Carlos’ arrangement of the slow Mexican bolero Solamente Una Vez by Agustin Lara, written in 194, is another high point, with its Latin-swing improvisation, and with its sophisticated harmonic treatment. An English version of the song entitled “You Belong to My Heart” is featured in the live action/animated Disney Film “The Three Caballeros” from 1945.
Canta, Canta Mais is a beautiful Brazilian ballad by Antonio Carlos Jobim and Vinicus de Moraes which was first released by the composer on a privately commissioned studio album in 1987 in a limited edition to celebrate his 60th birthday. It was re-released for the general public in 1995.
¡Ay, Jalisco, no te rajes! is a Mexican ranchera song by Manuel Esperón and Ernesto Cortázar Sr. It was written in 1941 and became an enormous hit in Mexico. The melody of the song was used as the title song of the previously mentioned Disney film The Three Caballeros.
Por Causa de Voce is a bossa nova song composed in 1957 by Antônio Carlos Jobim. The song became famous when Frank Sinatra recorded the song with Jobim in 1969, under the title “Don’t Ever Go Away”, which was then released on his album Sinatra & Company in 1971.
Rosa, a Brazilian choro song, was composed by Alfredo Vianna AKA Pixinguinha when he was 18 years old, in 1917. It marked the beginning of a career which made Pixinguinha one of the most popular composers of Brazilian popular music in the first half of the 20th century.
“Cielito Lindo” is a popular traditional Mexican song, composed by Quirino Mendoza y Cortes in 1882. In recent decades it has come to be widely known as a theme song for Mexicans, particularly in international circumstances, like the Soccer Championship World Cup, where Mexican fans sang it to the Mexican national team.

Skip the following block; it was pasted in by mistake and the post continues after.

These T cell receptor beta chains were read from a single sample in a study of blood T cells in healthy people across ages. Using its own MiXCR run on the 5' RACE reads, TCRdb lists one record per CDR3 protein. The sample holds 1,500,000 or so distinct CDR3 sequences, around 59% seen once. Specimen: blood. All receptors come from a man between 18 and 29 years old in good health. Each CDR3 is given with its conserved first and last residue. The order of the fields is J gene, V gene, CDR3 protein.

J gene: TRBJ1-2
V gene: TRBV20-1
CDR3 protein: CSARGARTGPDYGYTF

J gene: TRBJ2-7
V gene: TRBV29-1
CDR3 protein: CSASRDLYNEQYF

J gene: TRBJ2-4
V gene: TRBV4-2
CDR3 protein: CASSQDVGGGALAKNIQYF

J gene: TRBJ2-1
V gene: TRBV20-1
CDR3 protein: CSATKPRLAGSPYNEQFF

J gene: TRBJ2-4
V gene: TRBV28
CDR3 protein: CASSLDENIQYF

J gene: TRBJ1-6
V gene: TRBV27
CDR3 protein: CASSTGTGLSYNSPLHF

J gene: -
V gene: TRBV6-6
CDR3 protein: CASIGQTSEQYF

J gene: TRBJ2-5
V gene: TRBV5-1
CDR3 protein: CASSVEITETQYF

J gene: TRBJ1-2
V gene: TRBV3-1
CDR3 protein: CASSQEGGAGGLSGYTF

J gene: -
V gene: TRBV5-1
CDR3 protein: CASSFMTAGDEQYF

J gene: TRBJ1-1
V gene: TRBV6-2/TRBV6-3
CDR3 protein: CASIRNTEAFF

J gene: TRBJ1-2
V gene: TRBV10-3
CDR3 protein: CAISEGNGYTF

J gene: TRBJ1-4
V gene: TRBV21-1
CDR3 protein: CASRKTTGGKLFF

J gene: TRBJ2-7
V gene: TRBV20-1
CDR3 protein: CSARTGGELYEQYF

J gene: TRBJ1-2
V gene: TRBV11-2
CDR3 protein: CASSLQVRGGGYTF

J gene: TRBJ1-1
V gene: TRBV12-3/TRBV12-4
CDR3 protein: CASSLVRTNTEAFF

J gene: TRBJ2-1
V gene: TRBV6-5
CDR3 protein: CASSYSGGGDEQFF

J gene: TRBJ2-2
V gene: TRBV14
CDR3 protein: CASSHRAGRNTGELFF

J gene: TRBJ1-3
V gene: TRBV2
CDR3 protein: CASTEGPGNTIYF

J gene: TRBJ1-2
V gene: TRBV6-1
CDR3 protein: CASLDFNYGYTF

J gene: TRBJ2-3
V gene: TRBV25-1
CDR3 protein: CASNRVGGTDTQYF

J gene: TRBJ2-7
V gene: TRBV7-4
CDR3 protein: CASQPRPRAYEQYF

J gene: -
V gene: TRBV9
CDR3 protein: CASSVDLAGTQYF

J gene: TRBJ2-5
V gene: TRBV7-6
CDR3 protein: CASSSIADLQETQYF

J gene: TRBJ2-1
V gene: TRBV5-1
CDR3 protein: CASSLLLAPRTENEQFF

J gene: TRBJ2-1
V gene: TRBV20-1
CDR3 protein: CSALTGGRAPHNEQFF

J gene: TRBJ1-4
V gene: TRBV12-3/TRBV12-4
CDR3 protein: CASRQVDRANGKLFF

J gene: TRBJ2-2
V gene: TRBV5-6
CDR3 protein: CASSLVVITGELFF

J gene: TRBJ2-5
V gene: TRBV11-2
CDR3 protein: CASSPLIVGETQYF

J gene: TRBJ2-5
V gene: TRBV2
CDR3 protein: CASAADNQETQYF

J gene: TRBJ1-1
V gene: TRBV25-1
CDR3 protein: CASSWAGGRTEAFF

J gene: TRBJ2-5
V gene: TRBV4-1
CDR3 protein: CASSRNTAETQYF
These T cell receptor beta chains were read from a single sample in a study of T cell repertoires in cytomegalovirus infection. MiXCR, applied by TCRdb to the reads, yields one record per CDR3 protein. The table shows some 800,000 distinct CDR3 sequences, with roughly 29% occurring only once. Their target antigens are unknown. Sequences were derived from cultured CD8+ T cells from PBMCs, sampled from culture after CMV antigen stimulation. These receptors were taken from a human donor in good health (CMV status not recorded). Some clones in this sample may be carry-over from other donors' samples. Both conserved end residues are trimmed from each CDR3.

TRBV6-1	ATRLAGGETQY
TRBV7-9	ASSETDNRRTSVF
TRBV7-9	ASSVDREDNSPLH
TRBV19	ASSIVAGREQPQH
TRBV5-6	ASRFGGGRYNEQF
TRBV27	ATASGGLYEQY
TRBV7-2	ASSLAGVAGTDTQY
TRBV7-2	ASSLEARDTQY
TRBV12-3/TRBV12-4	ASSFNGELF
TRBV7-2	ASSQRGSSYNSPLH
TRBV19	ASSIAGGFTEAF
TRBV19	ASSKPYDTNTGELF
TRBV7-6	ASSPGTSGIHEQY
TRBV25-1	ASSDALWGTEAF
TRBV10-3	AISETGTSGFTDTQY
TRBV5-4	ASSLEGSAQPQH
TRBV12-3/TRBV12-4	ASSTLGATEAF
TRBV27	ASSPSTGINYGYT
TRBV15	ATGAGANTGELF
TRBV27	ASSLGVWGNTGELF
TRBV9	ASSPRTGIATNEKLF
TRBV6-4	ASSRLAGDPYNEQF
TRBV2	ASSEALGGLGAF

With the next three tracks on the album, we are reaching one of the central milestones of Carlos’ career – his collaboration with the famous Argentinian classical composer Alberto Ginastera. Ginastera composed his Guitar Sonata op. 47 for Carlos in 1976 and dedicated it to him. As a sign of gratitude and appreciation, Carlos returned the favor to the maestro by creating virtuosic two-guitar arrangements of three compositions on this album: Danzas Criollas I & II are arrangements of Ginastera’s Suite de Danzas Criollas for Piano op. 15 from 1946. Gato originates from the composer’s song cycle Cinco Canciones Populares Argentinas op 10, from 1943.
No anthology of Latin American or Brazilian classical music can be possibly comprehensive if it does not include a work by Brazil’s leading 20th century composer Heitor Villa-Lobos! Sentimental Melody is the third movement of a large, 1958 Villa-Lobos composition called Floresta do Amazonas (Forest of the Amazon), a symphonic poem for voice, male chorus & orchestra, A. 551 which Carlos arranged into a stunningly beautiful two-guitar piece.
Beloved Mexican composer Manuel Ponce (1882 – 1948) wrote many compositions in classical and folkloric Mexican styles, but none of them as enduringly famous as his song Estrellita from 1912.
With their bi-cultural Brazilian-German collaboration on Manisero, Carlos and Johannes have given the acoustic guitar world a profoundly beautiful, multi-faceted and deeply touching work of art, giving the listener enjoyment, smiles, reflection and calmness of spirit in equal measure. Music can’t do more.
— Joachim “Jochen” Becker and Kabir Sehgal